Even just seeing the consultant and nurse specialist in the room together after her check-up sparked anxiety for Ms Swaby-Larsen. ‘They simply wanted to say hello, but immediately I thought it was bad news again,’ she recalls. ‘I had to ask them never to do that.’

She also feels that some of the language people use around cancer, such as ‘fighting’ the disease, can be unhelpful. ‘I fought nothing, but those around me did,’ says Ms Swaby-Larsen. ‘Some patients find it hard to have that added pressure.’

Patients may have expert knowledge about the significance of test results


Liz O'Riordan

As a breast cancer surgeon, Dr O’Riordan understood exactly what her results meant, what treatment would be involved and her chances of survival into the next decade.

‘I went into denial because I wanted to protect myself from what my brain knew,’ she says. ‘Usually patients are drip-fed information, but I knew everything from day one. It was much more about what information I shared with my husband and family. They said afterwards I became dissociated and matter-of-fact when I was talking about my cancer, and it was as if I was talking about another patient.’

‘You’re not scared of talking about it, but of people avoiding you’

Nurse consultant Dorthe Swaby-Larsen

She would like to see more privacy for inpatients when they are being told of a cancer diagnosis, with a quiet room where they can be taken to hear the news.

‘We do it during a ward round behind a curtain, where others can hear,’ she says. ‘As a patient, you have to deal with your emotions in public. It’s little things like this where we can make a difference.’

Be yourself, and treat a colleague with cancer as a fellow human

Treating other healthcare professionals can be daunting for staff, especially those who are less experienced.

‘I didn’t want staff to feel I was judging them,’ says Ms Swaby-Larsen.

It was also important that colleagues knew the truth about her illness. ‘I didn’t want rumours to start,’ she says. ‘If I’d broken a leg people would have been more comfortable. You’re not scared of talking about it, but of people avoiding you.’

If you see someone you work with coming in for treatment, taking your cue from the individual is key, as is treating them with empathy and compassion.

 ‘If someone makes eye contact, then I’ll nod my head and if they look like they want to chat, then I will, but otherwise I just walk on. They are there as a patient,’ says Dr O’Riordan.


Liz O'Riordan is co-author of The Complete
Guide to Breast Cancer: How to Feel
Empowered and Take Control

‘I tend to seek out those who are doctors or nurses because I feel others withdraw from them,’ says Ms Swaby-Larsen. ‘Often what you need is just someone to treat you normally and be nice to you – you’re still the same person. I talk to them as a human and not a nurse, doctor or professor.’

Remember that others can provide valuable support too

Other patients were a major source of advice for Dr O’Riordan. ‘Doctors and nurses tell you what will happen to you, but it was patients who taught me how to cope,’ she says.

They shared practical tips such as the best toothpaste to use for a sore mouth, or what to drink during chemotherapy.

For Ms Lowe a local cancer charity called Cancer Care helped significantly. ‘They have complementary therapies, massage and counselling. It’s a fantastic charity and everyone listens and is kind. That’s what you want.’

‘The doctors saved my life, but it was the nurse specialists who brought me back to living’

Nurse consultant Dorthe Swaby-Larsen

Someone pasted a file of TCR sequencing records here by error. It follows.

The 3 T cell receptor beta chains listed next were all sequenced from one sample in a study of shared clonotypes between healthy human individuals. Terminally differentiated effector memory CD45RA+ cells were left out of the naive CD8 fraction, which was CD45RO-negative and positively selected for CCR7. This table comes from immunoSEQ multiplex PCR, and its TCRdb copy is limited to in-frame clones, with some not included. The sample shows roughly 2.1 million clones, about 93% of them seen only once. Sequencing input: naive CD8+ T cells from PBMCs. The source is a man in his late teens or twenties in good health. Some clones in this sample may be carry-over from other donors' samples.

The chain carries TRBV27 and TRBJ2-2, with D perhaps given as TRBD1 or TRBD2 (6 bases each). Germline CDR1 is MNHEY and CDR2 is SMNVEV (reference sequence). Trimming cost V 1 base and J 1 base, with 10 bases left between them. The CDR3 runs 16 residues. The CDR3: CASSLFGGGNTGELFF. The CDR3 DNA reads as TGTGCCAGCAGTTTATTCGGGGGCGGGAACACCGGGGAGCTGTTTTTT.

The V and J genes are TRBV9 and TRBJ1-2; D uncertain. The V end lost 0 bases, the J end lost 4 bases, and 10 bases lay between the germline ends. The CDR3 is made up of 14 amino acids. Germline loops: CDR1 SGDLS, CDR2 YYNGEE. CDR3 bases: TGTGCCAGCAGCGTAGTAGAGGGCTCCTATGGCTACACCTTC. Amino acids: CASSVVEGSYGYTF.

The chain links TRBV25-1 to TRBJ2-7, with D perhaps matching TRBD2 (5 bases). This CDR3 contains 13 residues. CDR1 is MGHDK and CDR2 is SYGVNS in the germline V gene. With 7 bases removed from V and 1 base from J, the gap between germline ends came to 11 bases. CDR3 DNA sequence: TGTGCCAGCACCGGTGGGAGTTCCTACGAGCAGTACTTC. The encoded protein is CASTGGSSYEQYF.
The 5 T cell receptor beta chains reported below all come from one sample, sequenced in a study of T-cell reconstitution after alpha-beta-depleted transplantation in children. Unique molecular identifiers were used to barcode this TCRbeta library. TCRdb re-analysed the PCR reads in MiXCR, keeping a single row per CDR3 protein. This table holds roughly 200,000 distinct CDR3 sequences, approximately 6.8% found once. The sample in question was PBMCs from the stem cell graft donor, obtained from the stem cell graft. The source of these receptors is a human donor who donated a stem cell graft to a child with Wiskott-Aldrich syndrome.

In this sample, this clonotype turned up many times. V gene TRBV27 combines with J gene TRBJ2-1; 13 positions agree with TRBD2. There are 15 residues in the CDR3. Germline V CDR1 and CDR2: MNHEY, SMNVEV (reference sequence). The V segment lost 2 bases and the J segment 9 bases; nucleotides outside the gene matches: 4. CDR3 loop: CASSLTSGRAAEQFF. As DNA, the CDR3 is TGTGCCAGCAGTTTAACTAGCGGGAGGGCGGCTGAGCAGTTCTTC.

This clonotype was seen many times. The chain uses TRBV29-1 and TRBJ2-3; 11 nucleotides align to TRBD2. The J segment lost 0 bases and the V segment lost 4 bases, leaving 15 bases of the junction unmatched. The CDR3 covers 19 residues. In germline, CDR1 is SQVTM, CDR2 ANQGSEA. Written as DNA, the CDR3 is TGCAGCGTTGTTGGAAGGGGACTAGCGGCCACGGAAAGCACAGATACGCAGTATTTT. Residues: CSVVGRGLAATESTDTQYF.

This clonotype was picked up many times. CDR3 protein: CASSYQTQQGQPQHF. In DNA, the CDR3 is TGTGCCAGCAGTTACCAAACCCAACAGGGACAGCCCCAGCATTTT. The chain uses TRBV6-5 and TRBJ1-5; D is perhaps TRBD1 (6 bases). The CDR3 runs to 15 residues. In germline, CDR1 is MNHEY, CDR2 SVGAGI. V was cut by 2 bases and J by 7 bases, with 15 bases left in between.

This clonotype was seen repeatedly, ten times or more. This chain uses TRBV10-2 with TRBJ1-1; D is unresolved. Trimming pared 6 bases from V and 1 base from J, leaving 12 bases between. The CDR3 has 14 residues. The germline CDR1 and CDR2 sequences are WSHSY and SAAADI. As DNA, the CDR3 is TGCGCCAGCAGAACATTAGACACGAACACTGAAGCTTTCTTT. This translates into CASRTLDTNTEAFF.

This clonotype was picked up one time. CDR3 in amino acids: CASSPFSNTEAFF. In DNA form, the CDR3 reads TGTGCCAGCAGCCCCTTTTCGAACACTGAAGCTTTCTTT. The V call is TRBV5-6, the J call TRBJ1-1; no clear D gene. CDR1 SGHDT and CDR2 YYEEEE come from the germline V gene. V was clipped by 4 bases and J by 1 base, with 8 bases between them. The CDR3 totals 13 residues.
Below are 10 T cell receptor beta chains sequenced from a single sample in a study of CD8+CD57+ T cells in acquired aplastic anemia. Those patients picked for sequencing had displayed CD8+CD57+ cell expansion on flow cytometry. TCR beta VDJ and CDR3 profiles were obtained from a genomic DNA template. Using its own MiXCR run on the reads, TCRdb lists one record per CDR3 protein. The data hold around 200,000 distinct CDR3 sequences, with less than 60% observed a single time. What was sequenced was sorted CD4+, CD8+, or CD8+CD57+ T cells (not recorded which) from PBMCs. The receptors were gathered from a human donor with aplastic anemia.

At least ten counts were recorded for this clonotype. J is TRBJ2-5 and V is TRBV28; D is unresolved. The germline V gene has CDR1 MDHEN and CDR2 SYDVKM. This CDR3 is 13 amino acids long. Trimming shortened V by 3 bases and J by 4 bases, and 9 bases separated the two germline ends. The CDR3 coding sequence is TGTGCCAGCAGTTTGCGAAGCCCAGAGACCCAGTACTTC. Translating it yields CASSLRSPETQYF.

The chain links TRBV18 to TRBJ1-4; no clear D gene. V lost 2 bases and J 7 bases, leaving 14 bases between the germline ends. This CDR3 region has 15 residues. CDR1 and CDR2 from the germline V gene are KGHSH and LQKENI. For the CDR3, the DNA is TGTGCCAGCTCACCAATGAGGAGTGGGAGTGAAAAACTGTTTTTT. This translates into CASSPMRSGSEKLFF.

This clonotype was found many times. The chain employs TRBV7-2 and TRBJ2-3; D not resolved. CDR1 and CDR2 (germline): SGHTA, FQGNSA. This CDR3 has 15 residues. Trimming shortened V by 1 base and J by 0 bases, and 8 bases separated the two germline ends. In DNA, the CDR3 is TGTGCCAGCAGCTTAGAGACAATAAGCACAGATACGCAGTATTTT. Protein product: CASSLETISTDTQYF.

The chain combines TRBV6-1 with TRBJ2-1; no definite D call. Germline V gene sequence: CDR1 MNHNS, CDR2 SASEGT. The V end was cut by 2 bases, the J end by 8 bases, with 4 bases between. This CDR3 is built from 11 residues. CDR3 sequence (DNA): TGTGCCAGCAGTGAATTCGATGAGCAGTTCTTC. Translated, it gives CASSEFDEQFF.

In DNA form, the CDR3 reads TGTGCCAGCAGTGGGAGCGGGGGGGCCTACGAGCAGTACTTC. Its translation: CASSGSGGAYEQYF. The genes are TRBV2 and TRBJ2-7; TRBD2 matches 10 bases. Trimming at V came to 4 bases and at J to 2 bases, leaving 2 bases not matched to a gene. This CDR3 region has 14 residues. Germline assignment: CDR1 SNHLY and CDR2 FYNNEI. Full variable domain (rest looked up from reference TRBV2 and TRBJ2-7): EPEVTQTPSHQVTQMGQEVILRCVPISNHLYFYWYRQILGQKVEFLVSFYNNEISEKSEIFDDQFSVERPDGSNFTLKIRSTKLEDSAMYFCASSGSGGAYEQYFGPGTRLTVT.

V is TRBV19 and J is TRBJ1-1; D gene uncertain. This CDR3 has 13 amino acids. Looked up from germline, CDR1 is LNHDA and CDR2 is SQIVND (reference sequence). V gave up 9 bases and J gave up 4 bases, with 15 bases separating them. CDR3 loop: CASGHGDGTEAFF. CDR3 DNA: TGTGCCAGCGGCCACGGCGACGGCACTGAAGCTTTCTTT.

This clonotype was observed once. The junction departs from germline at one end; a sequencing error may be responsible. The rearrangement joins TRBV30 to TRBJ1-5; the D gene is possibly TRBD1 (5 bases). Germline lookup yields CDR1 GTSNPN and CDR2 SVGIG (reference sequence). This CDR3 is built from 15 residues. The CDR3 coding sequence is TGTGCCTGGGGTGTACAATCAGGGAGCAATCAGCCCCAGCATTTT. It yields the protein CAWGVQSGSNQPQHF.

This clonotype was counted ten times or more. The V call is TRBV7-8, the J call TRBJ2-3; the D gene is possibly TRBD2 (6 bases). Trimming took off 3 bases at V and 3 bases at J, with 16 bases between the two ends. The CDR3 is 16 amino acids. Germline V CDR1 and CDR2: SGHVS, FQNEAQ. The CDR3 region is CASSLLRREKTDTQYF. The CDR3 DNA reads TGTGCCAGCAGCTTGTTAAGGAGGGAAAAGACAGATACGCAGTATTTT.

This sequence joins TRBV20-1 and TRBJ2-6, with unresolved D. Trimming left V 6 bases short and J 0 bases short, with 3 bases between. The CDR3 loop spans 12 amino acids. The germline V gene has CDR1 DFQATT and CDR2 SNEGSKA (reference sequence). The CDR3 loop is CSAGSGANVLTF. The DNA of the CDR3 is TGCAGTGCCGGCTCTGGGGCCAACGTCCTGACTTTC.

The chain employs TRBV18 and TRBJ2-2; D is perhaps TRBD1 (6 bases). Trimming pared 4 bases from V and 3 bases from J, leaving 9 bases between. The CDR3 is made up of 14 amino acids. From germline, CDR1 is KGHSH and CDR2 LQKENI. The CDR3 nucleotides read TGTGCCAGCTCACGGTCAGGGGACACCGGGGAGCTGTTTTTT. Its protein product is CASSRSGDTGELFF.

Nurse specialists were essential to Ms Swaby-Larsen’s recovery. ‘Someone told me they would become my lifeline, and they did,’ she says. ‘I’m ashamed to say I never understood their importance before. But they helped me navigate a system that even though I worked within it I couldn’t understand. The doctors saved my life, but it was the nurse specialists who brought me back to living.’

Small things matter – to all patients

For Dr O’Riordan it was the small acts of kindness, such as someone going out of their way to bring her a glass of water, that made the biggest difference. ‘It’s listening too and asking whether there is anything else you can do to make their day better,’ she says. ‘Cancer may be routine for healthcare professionals, and we’re all busy, but it’s terrifying for the person who is experiencing it. Remember one day it could be you.’

During a particularly bleak moment of her treatment, Ms Swaby-Larsen remembers a phone call with her nurse specialist. ‘I was lying on the sofa at home and it was as if a dark cloud came over me,’ she says. ‘I was low and couldn’t be bothered to do anything, even lift my head.’

The nurse asked her to come in. ‘She had an amazing ability to detect something in my voice that I didn’t know was there.’

Learn from colleagues who have had cancer

In the past, Dr O’Riordan would tell patients they were lucky their cancer had been spotted early and it was good it hadn’t spread.

‘But no one is lucky to get cancer, and no cancer is good to have,’ she says. ‘I don’t say this anymore. I was trying to convey hope, but you don’t realise the impact of those words until you’re on the receiving end.’

‘I’m not scared to talk about cancer now, whereas I probably was a little bit before’

Nurse consultant Dorthe Swaby-Larsen

Continuing to work while she was being treated for a relapse gave Ms Swaby-Larsen an opportunity to put some patients’ minds at rest when they spotted that she had a peripherally inserted central catheter (PICC) line in her arm. Rather than wear a bandage, her mum made various decorative covers for it.

‘It became a talking point,’ she says. In one instance a patient had been told they needed a line but did not want it. ‘I took my cover off, showing I had one too.’

She feels her compassion has increased. ‘I’m not scared to talk about cancer now, whereas I probably was a little bit before,’ says Ms Swaby-Larsen. ‘I’ve learned that as healthcare professionals we’re allowed to show emotions, even at work. Patients don’t need us to be superhuman.’

Lynne Pearce is a health journalist